(Assessment fees don't get talked about much - they're the fees the scheme gets for the transaction)
 

MEL_Traveller

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Not sure what FTF means but we paid airfares to Qatar on ANZ visa in AUD with no fees charged as well as 28 Degrees for various other purchases with no fees charged.
I think it is Free (of) Transaction Fees.

There are two different issues here.

There are companies that have merchant services in Australia, and quote prices and bill in Australian dollars. Those transactions will not incur charges on either your ANZ which has foreign transaction fees. or on your 28 degrees which is fee free.

Then there are merchants based overseas who might quote you prices in Aussie dollars, but the transaction is actually processed off-shore. Sometimes the transaction will be straight out in AUD, other times they will convert to their local currency (at the AUD equivalent).

In this latter category, your ANZ card will have added fees, your 28 degrees will not.
 

aerotravel

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Apr 20, 2013
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Is this also the case with all other Citibank-issued cards (apart from those without international transaction fees)?

It does seem rather rotten, especially if the payment is made in AUD and the customer has no way of easily knowing that the transaction will be processed overseas.
Have a read through an example from St George under the Key Fees. I have this card and I believe it applies to all the St George credit cards.


3% - of the Australian dollar value for transactions with merchants based overseas

It's no longer just based on the currency that was transacted, even if you're charged in AUD by the merchant, you could get hit with that 3% fee.

Banks are getting sneaky to extend opportunities to charge more fees. E.g. you could get hit from international companies like Spotify, or Book Depository charges even though they charge you in AUD.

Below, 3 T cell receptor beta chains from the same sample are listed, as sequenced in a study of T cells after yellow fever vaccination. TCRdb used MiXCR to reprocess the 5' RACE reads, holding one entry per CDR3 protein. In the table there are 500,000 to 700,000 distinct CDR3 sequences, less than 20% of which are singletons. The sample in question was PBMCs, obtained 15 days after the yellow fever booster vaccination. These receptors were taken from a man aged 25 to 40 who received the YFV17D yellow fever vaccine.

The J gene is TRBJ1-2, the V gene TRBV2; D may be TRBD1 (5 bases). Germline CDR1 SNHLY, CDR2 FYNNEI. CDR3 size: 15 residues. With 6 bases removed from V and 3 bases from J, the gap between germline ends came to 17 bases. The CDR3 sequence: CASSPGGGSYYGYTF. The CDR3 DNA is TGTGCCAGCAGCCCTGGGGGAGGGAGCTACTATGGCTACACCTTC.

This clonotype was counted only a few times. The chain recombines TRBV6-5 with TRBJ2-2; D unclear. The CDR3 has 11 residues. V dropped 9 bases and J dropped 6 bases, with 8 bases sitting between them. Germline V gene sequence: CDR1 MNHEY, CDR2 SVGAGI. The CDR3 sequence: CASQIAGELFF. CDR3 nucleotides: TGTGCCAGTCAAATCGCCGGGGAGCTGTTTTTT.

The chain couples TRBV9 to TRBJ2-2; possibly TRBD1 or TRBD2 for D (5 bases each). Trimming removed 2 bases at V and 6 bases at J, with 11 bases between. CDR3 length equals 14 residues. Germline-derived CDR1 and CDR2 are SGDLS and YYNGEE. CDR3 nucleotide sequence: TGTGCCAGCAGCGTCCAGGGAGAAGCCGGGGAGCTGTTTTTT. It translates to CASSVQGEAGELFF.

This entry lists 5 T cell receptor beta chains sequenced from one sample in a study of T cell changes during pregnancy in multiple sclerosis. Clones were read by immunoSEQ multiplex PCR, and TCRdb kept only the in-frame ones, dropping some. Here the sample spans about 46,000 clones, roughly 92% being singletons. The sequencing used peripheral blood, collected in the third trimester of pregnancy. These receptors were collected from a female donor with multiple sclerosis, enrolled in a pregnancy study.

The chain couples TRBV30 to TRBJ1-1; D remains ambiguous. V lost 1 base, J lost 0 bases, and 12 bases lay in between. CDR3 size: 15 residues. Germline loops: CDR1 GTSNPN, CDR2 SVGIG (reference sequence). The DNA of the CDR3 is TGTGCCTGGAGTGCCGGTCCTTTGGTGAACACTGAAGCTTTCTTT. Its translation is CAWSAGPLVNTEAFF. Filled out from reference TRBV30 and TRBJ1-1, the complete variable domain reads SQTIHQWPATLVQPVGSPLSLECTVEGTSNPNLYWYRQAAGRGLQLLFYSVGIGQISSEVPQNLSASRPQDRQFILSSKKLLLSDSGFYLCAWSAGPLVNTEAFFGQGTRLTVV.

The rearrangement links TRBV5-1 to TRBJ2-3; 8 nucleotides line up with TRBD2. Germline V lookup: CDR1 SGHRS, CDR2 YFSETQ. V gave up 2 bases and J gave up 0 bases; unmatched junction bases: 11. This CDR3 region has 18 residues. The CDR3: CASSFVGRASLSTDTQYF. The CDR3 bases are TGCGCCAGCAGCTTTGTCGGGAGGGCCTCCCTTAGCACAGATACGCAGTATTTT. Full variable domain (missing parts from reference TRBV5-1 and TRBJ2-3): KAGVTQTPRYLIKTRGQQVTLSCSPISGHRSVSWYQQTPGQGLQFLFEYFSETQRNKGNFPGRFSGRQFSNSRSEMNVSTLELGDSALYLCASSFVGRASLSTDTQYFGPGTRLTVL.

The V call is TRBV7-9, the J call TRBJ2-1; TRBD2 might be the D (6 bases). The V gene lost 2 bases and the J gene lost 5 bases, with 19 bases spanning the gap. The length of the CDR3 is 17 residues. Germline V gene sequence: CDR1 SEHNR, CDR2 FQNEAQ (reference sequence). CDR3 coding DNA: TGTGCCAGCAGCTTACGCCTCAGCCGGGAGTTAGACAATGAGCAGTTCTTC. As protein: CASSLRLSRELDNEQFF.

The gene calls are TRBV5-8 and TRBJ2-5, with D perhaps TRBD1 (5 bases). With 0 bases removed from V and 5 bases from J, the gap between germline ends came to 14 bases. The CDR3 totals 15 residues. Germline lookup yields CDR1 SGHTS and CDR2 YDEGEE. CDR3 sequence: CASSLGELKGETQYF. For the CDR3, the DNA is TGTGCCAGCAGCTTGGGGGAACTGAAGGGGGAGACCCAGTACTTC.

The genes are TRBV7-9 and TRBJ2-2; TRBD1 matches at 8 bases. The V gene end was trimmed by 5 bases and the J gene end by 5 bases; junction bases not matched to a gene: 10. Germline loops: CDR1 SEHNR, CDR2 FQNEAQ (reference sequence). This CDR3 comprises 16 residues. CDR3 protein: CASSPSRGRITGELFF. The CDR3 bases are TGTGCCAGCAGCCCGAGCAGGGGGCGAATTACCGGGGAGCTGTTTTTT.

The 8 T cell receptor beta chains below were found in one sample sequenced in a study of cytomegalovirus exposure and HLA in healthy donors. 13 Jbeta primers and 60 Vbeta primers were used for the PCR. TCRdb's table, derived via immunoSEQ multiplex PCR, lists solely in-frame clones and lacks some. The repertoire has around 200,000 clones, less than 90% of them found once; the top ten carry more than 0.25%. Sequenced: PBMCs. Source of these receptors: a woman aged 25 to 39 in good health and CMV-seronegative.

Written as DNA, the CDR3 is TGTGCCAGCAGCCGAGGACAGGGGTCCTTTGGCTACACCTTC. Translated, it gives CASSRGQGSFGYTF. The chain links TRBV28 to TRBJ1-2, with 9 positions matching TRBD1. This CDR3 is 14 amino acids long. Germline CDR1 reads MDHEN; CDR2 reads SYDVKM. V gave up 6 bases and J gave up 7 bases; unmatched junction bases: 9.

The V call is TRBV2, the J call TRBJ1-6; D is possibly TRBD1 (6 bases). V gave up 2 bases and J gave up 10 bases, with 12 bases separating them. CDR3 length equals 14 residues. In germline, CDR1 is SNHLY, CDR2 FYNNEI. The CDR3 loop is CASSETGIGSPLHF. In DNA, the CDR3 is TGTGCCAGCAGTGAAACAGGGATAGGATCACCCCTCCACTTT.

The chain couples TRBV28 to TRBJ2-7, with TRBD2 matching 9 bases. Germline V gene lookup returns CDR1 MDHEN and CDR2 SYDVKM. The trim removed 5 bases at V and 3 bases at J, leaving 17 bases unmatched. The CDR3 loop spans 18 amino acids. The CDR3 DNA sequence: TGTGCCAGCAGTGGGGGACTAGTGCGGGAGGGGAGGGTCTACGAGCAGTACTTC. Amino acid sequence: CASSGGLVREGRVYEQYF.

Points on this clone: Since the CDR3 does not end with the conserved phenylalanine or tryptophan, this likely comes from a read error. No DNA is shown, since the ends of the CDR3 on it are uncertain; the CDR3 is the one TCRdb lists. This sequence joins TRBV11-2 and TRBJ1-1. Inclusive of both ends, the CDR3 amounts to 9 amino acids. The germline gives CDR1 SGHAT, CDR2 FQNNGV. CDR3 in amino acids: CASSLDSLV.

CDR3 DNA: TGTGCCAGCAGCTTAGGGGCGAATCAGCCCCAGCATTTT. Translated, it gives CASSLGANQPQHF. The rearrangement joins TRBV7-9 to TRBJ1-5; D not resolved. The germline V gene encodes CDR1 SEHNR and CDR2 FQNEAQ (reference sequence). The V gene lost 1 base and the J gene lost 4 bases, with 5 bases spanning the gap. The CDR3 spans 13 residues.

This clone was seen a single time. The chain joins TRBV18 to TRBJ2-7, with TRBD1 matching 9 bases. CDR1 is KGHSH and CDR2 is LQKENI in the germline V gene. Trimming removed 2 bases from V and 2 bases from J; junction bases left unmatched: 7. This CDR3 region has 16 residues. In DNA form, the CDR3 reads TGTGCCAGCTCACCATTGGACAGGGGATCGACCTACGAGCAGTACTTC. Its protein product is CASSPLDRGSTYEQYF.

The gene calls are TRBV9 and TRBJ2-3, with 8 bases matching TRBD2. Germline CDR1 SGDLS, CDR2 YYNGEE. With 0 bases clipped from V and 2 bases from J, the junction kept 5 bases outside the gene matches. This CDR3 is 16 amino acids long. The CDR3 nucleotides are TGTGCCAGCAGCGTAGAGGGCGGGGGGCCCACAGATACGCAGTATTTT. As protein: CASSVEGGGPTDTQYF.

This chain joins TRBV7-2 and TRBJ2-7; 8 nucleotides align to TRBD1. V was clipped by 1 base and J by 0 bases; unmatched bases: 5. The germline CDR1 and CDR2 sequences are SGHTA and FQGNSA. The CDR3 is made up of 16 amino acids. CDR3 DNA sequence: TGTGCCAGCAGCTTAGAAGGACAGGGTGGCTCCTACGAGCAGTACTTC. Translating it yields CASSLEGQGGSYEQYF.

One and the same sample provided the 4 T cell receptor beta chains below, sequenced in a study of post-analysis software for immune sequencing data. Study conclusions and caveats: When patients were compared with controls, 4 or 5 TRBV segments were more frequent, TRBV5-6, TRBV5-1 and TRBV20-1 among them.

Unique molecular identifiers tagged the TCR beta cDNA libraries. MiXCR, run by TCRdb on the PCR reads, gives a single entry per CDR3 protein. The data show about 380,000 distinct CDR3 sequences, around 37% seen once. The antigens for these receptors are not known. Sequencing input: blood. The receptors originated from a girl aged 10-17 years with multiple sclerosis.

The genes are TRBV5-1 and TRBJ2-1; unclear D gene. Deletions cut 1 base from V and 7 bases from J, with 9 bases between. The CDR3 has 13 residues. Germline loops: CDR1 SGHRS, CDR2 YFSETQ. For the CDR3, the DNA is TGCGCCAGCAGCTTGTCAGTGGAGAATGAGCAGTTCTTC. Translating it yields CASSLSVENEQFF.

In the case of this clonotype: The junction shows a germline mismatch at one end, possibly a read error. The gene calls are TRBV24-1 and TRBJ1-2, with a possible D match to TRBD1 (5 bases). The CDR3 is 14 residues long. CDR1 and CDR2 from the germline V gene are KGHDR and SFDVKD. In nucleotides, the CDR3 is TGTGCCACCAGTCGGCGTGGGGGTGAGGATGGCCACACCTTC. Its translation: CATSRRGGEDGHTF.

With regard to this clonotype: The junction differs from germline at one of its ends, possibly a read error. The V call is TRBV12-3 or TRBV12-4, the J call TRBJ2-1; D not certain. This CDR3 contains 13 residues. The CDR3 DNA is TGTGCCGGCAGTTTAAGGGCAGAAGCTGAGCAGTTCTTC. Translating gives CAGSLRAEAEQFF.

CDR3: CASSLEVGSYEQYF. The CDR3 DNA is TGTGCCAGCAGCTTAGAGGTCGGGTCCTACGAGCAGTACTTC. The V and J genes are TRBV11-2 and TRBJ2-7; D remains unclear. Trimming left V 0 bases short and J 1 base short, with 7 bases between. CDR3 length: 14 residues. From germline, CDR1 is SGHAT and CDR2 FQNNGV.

eastwest101

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So the short answer is you need to hire a forensic accountant to investigate the merchant fee structure before you buy anything in AUD.

And screen shot every payment page of every purchase online and then argue this with the merchant before referring them to the ACCC?

Isnt that what everyone does? :rolleyes:
 

MEL_Traveller

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So the short answer is you need to hire a forensic accountant to investigate the merchant fee structure before you buy anything in AUD.

And screen shot every payment page of every purchase online and then argue this with the merchant before referring them to the ACCC?

Isnt that what everyone does? :rolleyes:
The simple solution is a fee free card. The relentless chase for the odd Qantas or Velocity point is ending up costing people more in fees than the points they earn!

The problem with many of these overseas websites is that I guess it must be hard for the ACCC to take action against them?
 

Daver6

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The problem with many of these overseas websites is that I guess it must be hard for the ACCC to take action against them?
Action should be taken against the credit card provider, not the overseas merchant in this situation. It is the card provider charging the fee to the end customer.